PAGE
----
The Republic of Ireland has reduced VAT (value-added tax) on ebooks from 23% to 9%, effective from January 1, 2019.
The move follows a decision by the European Union in October last year to allow member states to align the VAT rates for ebooks with the lower rates generally charged on print books.
Previously, EU states had to set the VAT rates for ebooks at the country’s standard VAT rate, so, for example, the UK slaps 20% on ebooks although print books enjoy a 0% rate.
The EU believes the decision will ensure an equal tax treatment of paper and digital products in the development of the digital single market in Europe.
But there is a problem in actually lowering the cost of ebooks to Irish customers as Amazon, despite having a substantial headquarters in Dublin employing over 3,000 people, does not provide a specific Kindle store for Ireland and instead funnels them through Amazon.co.uk.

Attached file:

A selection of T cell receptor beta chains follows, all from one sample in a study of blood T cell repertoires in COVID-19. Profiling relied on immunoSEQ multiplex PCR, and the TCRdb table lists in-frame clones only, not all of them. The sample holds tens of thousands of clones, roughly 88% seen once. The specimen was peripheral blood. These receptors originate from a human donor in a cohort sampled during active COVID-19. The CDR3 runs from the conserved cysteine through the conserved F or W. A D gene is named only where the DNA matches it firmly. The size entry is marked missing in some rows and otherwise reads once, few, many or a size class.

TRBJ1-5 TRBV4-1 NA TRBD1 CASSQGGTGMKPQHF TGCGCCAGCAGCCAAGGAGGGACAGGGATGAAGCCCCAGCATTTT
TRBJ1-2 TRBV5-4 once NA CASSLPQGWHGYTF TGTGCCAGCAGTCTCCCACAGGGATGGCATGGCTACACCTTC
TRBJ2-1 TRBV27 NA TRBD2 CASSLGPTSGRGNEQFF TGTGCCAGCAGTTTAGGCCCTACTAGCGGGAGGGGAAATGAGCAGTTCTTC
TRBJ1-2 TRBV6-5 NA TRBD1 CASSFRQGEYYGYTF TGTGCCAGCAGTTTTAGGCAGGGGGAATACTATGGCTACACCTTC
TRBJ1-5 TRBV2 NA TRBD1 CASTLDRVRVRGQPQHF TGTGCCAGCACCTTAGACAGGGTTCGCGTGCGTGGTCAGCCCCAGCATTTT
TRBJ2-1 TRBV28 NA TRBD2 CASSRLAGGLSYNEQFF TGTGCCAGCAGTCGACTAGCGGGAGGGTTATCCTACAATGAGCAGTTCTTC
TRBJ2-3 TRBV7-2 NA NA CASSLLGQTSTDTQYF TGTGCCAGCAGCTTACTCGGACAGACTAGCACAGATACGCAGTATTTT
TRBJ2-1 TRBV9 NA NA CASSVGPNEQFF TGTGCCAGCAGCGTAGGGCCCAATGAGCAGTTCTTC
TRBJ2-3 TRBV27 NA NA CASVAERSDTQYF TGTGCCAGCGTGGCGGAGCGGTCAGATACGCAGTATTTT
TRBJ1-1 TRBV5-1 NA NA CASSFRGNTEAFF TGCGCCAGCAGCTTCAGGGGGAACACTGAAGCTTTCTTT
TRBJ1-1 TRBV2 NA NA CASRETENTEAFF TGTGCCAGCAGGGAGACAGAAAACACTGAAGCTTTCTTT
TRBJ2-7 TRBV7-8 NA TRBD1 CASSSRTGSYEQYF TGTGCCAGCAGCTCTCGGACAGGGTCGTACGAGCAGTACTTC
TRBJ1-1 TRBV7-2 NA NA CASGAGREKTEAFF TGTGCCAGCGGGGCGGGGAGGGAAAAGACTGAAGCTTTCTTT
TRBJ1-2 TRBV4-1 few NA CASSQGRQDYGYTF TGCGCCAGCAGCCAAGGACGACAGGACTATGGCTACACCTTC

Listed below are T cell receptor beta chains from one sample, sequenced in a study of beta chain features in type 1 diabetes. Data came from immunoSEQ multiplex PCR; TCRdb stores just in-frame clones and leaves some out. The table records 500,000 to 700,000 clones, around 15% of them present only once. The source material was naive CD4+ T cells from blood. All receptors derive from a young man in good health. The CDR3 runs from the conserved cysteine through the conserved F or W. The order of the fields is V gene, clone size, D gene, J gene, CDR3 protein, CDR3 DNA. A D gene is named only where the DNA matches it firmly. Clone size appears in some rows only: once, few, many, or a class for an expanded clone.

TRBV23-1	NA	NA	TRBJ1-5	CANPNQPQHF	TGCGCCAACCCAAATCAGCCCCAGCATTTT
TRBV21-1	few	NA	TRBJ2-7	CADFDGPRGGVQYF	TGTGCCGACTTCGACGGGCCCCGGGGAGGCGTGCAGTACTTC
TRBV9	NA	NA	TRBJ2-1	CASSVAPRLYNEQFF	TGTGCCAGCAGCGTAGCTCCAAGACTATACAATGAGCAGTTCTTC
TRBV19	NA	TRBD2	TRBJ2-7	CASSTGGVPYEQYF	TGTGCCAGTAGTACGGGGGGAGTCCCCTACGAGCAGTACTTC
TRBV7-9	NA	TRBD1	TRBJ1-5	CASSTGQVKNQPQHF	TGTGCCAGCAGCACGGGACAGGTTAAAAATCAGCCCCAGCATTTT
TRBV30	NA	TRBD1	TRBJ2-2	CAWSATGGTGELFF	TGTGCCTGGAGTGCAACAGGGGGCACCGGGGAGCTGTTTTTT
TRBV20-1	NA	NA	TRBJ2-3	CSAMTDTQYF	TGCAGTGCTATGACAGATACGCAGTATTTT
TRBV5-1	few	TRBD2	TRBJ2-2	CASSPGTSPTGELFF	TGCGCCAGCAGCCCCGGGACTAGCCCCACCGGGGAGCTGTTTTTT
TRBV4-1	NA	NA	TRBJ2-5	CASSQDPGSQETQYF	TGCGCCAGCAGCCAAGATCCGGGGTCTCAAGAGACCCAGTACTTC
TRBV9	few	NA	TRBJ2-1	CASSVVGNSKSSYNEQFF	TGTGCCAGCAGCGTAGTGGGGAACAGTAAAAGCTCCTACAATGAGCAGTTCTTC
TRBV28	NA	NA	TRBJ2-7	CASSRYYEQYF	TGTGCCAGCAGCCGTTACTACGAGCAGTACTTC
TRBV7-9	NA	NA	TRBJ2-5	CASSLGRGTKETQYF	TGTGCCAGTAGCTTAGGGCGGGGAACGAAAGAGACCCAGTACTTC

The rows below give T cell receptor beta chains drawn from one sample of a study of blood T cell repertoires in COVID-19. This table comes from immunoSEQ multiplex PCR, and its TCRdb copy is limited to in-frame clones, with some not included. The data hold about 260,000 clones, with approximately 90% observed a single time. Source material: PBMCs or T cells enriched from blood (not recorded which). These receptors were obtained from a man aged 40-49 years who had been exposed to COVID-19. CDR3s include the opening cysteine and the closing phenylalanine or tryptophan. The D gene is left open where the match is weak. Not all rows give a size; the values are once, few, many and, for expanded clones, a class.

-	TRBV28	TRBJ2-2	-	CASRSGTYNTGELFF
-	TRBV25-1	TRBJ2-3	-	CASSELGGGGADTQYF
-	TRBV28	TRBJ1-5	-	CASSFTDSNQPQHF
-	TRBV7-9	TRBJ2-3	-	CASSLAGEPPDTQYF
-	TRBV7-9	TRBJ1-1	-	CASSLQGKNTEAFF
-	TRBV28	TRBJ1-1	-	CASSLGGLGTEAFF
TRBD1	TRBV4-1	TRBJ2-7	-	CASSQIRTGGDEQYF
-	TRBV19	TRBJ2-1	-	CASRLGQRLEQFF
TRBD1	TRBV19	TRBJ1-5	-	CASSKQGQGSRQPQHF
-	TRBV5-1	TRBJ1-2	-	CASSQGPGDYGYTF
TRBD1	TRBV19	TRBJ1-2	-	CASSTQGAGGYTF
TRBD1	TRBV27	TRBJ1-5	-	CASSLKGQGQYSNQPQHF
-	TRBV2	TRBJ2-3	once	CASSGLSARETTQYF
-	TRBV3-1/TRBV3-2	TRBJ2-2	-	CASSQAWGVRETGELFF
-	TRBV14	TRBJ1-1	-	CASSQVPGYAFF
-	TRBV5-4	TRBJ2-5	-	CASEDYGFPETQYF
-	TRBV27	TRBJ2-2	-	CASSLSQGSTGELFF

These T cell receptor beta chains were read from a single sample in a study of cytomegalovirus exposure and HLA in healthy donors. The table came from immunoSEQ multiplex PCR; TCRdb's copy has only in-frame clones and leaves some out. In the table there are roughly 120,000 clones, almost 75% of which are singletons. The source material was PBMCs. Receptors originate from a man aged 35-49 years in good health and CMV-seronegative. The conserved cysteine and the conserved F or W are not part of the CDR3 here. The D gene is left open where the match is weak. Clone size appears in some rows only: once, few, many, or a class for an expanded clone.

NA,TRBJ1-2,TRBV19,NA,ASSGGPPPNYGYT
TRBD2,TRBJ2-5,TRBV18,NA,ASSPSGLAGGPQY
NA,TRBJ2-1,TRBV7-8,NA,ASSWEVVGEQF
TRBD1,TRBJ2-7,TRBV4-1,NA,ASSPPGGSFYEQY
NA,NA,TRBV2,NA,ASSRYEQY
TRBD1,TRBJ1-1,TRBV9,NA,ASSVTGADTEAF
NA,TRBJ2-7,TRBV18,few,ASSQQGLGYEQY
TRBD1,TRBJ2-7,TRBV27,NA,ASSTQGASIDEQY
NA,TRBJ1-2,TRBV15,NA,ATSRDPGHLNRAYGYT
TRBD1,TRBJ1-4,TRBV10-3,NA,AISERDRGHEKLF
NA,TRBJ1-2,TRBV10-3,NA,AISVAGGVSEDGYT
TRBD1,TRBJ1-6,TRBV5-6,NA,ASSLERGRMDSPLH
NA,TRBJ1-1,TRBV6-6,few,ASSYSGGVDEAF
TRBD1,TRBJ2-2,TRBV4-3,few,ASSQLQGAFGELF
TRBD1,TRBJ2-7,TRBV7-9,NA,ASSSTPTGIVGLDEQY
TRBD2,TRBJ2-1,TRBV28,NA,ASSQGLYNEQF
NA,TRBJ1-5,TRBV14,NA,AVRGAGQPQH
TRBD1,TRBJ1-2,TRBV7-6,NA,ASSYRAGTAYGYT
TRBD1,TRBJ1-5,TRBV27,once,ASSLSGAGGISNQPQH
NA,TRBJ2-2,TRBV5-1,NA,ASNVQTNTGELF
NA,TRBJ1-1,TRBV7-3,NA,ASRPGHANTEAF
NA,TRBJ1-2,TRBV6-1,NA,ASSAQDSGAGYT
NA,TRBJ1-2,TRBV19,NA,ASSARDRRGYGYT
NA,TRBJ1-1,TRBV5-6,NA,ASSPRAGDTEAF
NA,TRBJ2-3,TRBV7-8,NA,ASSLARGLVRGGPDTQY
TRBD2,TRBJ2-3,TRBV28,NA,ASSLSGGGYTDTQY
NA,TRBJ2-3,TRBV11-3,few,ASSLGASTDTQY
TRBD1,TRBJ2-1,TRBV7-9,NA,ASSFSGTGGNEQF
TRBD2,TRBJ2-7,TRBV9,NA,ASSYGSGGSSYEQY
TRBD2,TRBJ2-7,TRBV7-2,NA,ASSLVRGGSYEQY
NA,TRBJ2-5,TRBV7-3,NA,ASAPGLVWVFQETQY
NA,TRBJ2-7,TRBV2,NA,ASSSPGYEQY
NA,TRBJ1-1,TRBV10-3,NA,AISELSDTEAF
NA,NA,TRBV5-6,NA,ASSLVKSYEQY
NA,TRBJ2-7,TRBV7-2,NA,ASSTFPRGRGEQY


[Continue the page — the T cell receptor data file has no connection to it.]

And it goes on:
To pass on the Irish VAT cut would mean lowering the price of your Kindle ebook for the whole of the market on Amazon.co.uk, which would obviously have an impact on your revenue as VAT on ebooks in the UK is still set at 20%.
Amazon comments, ‘If most of your Amazon.co.uk sales are to customers in Ireland, we encourage you to lower your British Pound (GBP) price to pass the savings on to customers in Ireland.’
That has got to be a very niche market and indeed there’s no certain way of knowing how many sales you make in Ireland as the Amazon sales reports only cover the national Kindle stores, so Irish sales would be included in the Amazon.co.uk figures.
Amazon must have a way of splitting out the VAT for Irish customers or they would all be contributing to the UK’s national coffers by paying 20% VAT rather than their own country’s tax rate, so the company should also be able to offer an alternative pricing option for ebooks.
If you’re going ‘wide’ outside Amazon, I don’t believe that any of the main retailers or distributors offer a separate option for Ireland pricing, so at present the VAT reduction, which applies to all digital publications, is unlikely to be of much benefit to ebook customers in Ireland.